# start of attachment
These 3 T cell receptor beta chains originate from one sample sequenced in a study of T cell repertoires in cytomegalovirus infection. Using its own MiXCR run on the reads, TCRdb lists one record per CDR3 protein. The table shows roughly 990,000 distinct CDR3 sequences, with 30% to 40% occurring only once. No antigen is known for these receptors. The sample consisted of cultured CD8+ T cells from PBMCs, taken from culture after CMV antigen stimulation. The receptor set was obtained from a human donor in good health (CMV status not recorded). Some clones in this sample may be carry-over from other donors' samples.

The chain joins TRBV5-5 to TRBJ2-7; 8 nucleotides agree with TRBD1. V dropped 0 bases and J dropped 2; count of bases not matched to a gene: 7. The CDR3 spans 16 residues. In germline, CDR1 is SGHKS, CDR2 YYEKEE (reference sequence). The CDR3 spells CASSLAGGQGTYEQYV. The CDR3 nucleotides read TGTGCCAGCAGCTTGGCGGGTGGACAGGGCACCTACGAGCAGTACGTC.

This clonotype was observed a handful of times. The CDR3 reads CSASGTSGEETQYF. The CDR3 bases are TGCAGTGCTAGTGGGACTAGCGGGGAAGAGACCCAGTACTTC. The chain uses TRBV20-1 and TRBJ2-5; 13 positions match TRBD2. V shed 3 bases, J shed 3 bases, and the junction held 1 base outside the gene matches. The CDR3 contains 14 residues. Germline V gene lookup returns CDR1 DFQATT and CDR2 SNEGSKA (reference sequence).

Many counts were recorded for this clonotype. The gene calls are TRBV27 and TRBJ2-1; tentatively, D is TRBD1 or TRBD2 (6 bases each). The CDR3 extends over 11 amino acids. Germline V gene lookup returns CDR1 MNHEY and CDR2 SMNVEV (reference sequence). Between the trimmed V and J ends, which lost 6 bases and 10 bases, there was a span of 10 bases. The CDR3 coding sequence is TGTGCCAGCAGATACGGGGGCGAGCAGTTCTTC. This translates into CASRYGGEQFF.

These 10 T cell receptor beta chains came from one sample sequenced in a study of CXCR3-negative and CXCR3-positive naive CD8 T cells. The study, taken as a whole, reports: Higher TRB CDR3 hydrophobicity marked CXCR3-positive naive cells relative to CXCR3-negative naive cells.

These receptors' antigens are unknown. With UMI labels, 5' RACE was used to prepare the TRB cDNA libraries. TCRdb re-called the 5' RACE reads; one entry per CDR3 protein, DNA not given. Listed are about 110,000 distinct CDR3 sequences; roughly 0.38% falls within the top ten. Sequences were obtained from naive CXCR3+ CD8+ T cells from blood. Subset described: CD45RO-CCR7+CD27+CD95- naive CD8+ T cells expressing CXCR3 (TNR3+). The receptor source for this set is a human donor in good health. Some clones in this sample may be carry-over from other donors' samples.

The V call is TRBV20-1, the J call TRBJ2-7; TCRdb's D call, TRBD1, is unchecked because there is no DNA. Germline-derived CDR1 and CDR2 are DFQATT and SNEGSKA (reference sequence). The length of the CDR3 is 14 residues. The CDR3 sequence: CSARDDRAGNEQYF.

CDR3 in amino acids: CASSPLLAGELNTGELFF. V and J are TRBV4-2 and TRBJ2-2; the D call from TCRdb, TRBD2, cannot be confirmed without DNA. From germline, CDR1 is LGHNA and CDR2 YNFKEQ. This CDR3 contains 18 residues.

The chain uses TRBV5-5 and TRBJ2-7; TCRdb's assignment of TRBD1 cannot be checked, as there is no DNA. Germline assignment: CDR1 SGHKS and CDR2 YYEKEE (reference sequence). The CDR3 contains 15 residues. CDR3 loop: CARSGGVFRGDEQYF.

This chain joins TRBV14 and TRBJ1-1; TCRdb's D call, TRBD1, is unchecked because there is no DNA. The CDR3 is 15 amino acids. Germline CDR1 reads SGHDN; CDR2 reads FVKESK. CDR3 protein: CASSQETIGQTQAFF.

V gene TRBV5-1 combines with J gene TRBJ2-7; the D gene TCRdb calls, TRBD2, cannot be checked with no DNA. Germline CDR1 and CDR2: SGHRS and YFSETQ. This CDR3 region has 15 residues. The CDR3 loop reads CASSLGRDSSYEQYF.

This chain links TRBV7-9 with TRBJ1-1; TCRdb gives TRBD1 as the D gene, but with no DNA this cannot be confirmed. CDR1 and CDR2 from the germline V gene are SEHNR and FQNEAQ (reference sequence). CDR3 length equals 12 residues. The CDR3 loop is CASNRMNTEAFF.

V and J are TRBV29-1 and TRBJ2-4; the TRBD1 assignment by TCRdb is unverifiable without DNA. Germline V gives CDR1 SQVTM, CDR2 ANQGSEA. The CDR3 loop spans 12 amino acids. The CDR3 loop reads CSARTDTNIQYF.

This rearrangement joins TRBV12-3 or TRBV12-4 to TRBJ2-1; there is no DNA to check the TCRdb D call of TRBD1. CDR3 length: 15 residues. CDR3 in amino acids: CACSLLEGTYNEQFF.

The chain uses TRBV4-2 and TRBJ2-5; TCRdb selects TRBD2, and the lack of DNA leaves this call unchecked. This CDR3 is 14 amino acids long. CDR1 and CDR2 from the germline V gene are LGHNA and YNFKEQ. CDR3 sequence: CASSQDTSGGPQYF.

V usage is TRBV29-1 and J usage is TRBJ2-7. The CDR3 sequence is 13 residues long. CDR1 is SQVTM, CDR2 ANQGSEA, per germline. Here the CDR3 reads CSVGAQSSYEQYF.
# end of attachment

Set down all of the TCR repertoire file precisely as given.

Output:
These 3 T cell receptor beta chains originate from one sample sequenced in a study of T cell repertoires in cytomegalovirus infection. Using its own MiXCR run on the reads, TCRdb lists one record per CDR3 protein. The table shows roughly 990,000 distinct CDR3 sequences, with 30% to 40% occurring only once. No antigen is known for these receptors. The sample consisted of cultured CD8+ T cells from PBMCs, taken from culture after CMV antigen stimulation. The receptor set was obtained from a human donor in good health (CMV status not recorded). Some clones in this sample may be carry-over from other donors' samples.

The chain joins TRBV5-5 to TRBJ2-7; 8 nucleotides agree with TRBD1. V dropped 0 bases and J dropped 2; count of bases not matched to a gene: 7. The CDR3 spans 16 residues. In germline, CDR1 is SGHKS, CDR2 YYEKEE (reference sequence). The CDR3 spells CASSLAGGQGTYEQYV. The CDR3 nucleotides read TGTGCCAGCAGCTTGGCGGGTGGACAGGGCACCTACGAGCAGTACGTC.

This clonotype was observed a handful of times. The CDR3 reads CSASGTSGEETQYF. The CDR3 bases are TGCAGTGCTAGTGGGACTAGCGGGGAAGAGACCCAGTACTTC. The chain uses TRBV20-1 and TRBJ2-5; 13 positions match TRBD2. V shed 3 bases, J shed 3 bases, and the junction held 1 base outside the gene matches. The CDR3 contains 14 residues. Germline V gene lookup returns CDR1 DFQATT and CDR2 SNEGSKA (reference sequence).

Many counts were recorded for this clonotype. The gene calls are TRBV27 and TRBJ2-1; tentatively, D is TRBD1 or TRBD2 (6 bases each). The CDR3 extends over 11 amino acids. Germline V gene lookup returns CDR1 MNHEY and CDR2 SMNVEV (reference sequence). Between the trimmed V and J ends, which lost 6 bases and 10 bases, there was a span of 10 bases. The CDR3 coding sequence is TGTGCCAGCAGATACGGGGGCGAGCAGTTCTTC. This translates into CASRYGGEQFF.

These 10 T cell receptor beta chains came from one sample sequenced in a study of CXCR3-negative and CXCR3-positive naive CD8 T cells. The study, taken as a whole, reports: Higher TRB CDR3 hydrophobicity marked CXCR3-positive naive cells relative to CXCR3-negative naive cells.

These receptors' antigens are unknown. With UMI labels, 5' RACE was used to prepare the TRB cDNA libraries. TCRdb re-called the 5' RACE reads; one entry per CDR3 protein, DNA not given. Listed are about 110,000 distinct CDR3 sequences; roughly 0.38% falls within the top ten. Sequences were obtained from naive CXCR3+ CD8+ T cells from blood. Subset described: CD45RO-CCR7+CD27+CD95- naive CD8+ T cells expressing CXCR3 (TNR3+). The receptor source for this set is a human donor in good health. Some clones in this sample may be carry-over from other donors' samples.

The V call is TRBV20-1, the J call TRBJ2-7; TCRdb's D call, TRBD1, is unchecked because there is no DNA. Germline-derived CDR1 and CDR2 are DFQATT and SNEGSKA (reference sequence). The length of the CDR3 is 14 residues. The CDR3 sequence: CSARDDRAGNEQYF.

CDR3 in amino acids: CASSPLLAGELNTGELFF. V and J are TRBV4-2 and TRBJ2-2; the D call from TCRdb, TRBD2, cannot be confirmed without DNA. From germline, CDR1 is LGHNA and CDR2 YNFKEQ. This CDR3 contains 18 residues.

The chain uses TRBV5-5 and TRBJ2-7; TCRdb's assignment of TRBD1 cannot be checked, as there is no DNA. Germline assignment: CDR1 SGHKS and CDR2 YYEKEE (reference sequence). The CDR3 contains 15 residues. CDR3 loop: CARSGGVFRGDEQYF.

This chain joins TRBV14 and TRBJ1-1; TCRdb's D call, TRBD1, is unchecked because there is no DNA. The CDR3 is 15 amino acids. Germline CDR1 reads SGHDN; CDR2 reads FVKESK. CDR3 protein: CASSQETIGQTQAFF.

V gene TRBV5-1 combines with J gene TRBJ2-7; the D gene TCRdb calls, TRBD2, cannot be checked with no DNA. Germline CDR1 and CDR2: SGHRS and YFSETQ. This CDR3 region has 15 residues. The CDR3 loop reads CASSLGRDSSYEQYF.

This chain links TRBV7-9 with TRBJ1-1; TCRdb gives TRBD1 as the D gene, but with no DNA this cannot be confirmed. CDR1 and CDR2 from the germline V gene are SEHNR and FQNEAQ (reference sequence). CDR3 length equals 12 residues. The CDR3 loop is CASNRMNTEAFF.

V and J are TRBV29-1 and TRBJ2-4; the TRBD1 assignment by TCRdb is unverifiable without DNA. Germline V gives CDR1 SQVTM, CDR2 ANQGSEA. The CDR3 loop spans 12 amino acids. The CDR3 loop reads CSARTDTNIQYF.

This rearrangement joins TRBV12-3 or TRBV12-4 to TRBJ2-1; there is no DNA to check the TCRdb D call of TRBD1. CDR3 length: 15 residues. CDR3 in amino acids: CACSLLEGTYNEQFF.

The chain uses TRBV4-2 and TRBJ2-5; TCRdb selects TRBD2, and the lack of DNA leaves this call unchecked. This CDR3 is 14 amino acids long. CDR1 and CDR2 from the germline V gene are LGHNA and YNFKEQ. CDR3 sequence: CASSQDTSGGPQYF.

V usage is TRBV29-1 and J usage is TRBJ2-7. The CDR3 sequence is 13 residues long. CDR1 is SQVTM, CDR2 ANQGSEA, per germline. Here the CDR3 reads CSVGAQSSYEQYF.